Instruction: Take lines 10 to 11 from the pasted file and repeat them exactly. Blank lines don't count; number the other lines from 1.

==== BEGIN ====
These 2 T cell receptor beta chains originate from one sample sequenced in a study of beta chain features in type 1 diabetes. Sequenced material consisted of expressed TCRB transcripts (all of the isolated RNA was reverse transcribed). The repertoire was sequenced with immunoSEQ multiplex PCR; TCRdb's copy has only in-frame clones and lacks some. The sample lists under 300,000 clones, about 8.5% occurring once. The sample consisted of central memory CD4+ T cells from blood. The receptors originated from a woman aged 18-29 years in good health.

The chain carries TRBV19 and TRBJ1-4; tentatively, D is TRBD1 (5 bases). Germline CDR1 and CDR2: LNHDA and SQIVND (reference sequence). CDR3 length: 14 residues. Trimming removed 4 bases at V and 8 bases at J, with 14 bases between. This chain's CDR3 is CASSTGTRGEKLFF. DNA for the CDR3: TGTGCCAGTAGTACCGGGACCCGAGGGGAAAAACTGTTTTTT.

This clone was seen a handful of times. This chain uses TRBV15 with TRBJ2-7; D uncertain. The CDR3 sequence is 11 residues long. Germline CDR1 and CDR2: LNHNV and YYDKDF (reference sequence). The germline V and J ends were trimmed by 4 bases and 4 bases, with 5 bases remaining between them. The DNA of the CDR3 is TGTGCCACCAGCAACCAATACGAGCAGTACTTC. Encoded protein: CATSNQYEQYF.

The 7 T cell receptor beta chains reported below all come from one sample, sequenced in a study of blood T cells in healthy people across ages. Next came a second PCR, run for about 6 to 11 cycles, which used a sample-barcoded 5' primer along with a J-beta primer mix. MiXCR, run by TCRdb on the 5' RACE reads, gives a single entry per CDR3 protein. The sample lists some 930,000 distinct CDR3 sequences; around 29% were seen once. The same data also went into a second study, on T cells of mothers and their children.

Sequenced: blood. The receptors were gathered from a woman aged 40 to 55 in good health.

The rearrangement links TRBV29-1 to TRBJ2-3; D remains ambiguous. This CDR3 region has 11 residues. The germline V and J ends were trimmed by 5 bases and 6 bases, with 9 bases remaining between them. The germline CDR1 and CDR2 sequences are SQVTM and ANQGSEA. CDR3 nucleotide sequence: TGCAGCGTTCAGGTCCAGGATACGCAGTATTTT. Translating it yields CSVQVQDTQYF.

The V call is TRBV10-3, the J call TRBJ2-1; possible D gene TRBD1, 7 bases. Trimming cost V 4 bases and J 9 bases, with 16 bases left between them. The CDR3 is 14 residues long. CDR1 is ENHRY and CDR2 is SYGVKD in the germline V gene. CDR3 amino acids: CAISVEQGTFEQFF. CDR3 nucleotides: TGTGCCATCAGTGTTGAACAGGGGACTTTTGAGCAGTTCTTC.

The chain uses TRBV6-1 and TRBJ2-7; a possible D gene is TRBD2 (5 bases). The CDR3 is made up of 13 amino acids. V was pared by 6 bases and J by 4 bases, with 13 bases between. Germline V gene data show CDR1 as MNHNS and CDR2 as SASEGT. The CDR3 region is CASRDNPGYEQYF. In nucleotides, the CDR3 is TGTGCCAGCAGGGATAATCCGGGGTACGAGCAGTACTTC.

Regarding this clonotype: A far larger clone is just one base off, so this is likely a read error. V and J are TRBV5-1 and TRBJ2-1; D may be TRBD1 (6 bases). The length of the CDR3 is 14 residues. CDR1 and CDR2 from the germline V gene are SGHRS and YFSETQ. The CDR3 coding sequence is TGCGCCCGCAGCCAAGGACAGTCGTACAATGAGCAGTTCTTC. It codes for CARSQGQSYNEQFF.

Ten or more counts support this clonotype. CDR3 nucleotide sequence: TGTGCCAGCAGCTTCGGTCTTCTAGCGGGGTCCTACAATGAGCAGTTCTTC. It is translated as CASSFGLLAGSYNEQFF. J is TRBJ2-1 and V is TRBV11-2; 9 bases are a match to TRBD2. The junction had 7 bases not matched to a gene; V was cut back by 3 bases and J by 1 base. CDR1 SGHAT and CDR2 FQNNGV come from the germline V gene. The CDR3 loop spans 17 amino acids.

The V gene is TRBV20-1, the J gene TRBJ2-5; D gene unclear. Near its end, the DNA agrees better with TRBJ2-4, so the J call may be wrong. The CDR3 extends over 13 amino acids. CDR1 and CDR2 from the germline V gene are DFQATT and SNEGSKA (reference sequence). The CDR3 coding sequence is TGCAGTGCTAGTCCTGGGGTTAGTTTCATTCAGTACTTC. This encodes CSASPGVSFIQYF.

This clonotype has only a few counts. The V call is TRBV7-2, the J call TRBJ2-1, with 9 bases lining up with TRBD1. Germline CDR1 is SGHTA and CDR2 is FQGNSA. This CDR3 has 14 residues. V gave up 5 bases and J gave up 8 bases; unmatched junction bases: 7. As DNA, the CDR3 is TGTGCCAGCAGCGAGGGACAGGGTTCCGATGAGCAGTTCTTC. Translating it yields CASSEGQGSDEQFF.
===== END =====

Ten or more counts support this clonotype. CDR3 nucleotide sequence: TGTGCCAGCAGCTTCGGTCTTCTAGCGGGGTCCTACAATGAGCAGTTCTTC. It is translated as CASSFGLLAGSYNEQFF. J is TRBJ2-1 and V is TRBV11-2; 9 bases are a match to TRBD2. The junction had 7 bases not matched to a gene; V was cut back by 3 bases and J by 1 base. CDR1 SGHAT and CDR2 FQNNGV come from the germline V gene. The CDR3 loop spans 17 amino acids.

The V gene is TRBV20-1, the J gene TRBJ2-5; D gene unclear. Near its end, the DNA agrees better with TRBJ2-4, so the J call may be wrong. The CDR3 extends over 13 amino acids. CDR1 and CDR2 from the germline V gene are DFQATT and SNEGSKA (reference sequence). The CDR3 coding sequence is TGCAGTGCTAGTCCTGGGGTTAGTTTCATTCAGTACTTC. This encodes CSASPGVSFIQYF.